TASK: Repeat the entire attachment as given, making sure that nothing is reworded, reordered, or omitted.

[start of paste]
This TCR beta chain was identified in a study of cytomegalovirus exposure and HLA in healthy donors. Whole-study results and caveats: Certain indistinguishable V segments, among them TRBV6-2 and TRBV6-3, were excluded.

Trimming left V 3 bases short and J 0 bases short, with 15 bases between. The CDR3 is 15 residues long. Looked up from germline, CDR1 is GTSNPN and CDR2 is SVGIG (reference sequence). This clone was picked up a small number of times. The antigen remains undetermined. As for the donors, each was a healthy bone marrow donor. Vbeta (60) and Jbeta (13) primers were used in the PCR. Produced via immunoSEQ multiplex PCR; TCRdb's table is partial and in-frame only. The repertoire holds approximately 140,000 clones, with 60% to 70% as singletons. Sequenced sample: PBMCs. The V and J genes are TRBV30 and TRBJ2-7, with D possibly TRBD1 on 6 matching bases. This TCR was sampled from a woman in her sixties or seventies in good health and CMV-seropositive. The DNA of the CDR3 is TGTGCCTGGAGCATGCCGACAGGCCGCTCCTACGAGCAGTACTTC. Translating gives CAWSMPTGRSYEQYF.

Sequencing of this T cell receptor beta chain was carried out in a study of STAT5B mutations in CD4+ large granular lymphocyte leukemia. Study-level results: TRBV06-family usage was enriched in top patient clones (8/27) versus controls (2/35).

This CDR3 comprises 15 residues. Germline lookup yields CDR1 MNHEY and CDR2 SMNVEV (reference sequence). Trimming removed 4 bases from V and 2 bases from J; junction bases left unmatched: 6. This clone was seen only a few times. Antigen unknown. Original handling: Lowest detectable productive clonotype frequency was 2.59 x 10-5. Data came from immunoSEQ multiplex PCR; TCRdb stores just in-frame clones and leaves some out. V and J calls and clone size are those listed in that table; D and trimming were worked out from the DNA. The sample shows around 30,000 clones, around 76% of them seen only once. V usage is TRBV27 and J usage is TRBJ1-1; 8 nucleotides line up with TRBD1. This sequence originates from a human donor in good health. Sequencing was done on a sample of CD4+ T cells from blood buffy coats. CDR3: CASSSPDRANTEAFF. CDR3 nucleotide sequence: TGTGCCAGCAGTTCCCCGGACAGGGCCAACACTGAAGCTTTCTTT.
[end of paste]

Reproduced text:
This TCR beta chain was identified in a study of cytomegalovirus exposure and HLA in healthy donors. Whole-study results and caveats: Certain indistinguishable V segments, among them TRBV6-2 and TRBV6-3, were excluded.

Trimming left V 3 bases short and J 0 bases short, with 15 bases between. The CDR3 is 15 residues long. Looked up from germline, CDR1 is GTSNPN and CDR2 is SVGIG (reference sequence). This clone was picked up a small number of times. The antigen remains undetermined. As for the donors, each was a healthy bone marrow donor. Vbeta (60) and Jbeta (13) primers were used in the PCR. Produced via immunoSEQ multiplex PCR; TCRdb's table is partial and in-frame only. The repertoire holds approximately 140,000 clones, with 60% to 70% as singletons. Sequenced sample: PBMCs. The V and J genes are TRBV30 and TRBJ2-7, with D possibly TRBD1 on 6 matching bases. This TCR was sampled from a woman in her sixties or seventies in good health and CMV-seropositive. The DNA of the CDR3 is TGTGCCTGGAGCATGCCGACAGGCCGCTCCTACGAGCAGTACTTC. Translating gives CAWSMPTGRSYEQYF.

Sequencing of this T cell receptor beta chain was carried out in a study of STAT5B mutations in CD4+ large granular lymphocyte leukemia. Study-level results: TRBV06-family usage was enriched in top patient clones (8/27) versus controls (2/35).

This CDR3 comprises 15 residues. Germline lookup yields CDR1 MNHEY and CDR2 SMNVEV (reference sequence). Trimming removed 4 bases from V and 2 bases from J; junction bases left unmatched: 6. This clone was seen only a few times. Antigen unknown. Original handling: Lowest detectable productive clonotype frequency was 2.59 x 10-5. Data came from immunoSEQ multiplex PCR; TCRdb stores just in-frame clones and leaves some out. V and J calls and clone size are those listed in that table; D and trimming were worked out from the DNA. The sample shows around 30,000 clones, around 76% of them seen only once. V usage is TRBV27 and J usage is TRBJ1-1; 8 nucleotides line up with TRBD1. This sequence originates from a human donor in good health. Sequencing was done on a sample of CD4+ T cells from blood buffy coats. CDR3: CASSSPDRANTEAFF. CDR3 nucleotide sequence: TGTGCCAGCAGTTCCCCGGACAGGGCCAACACTGAAGCTTTCTTT.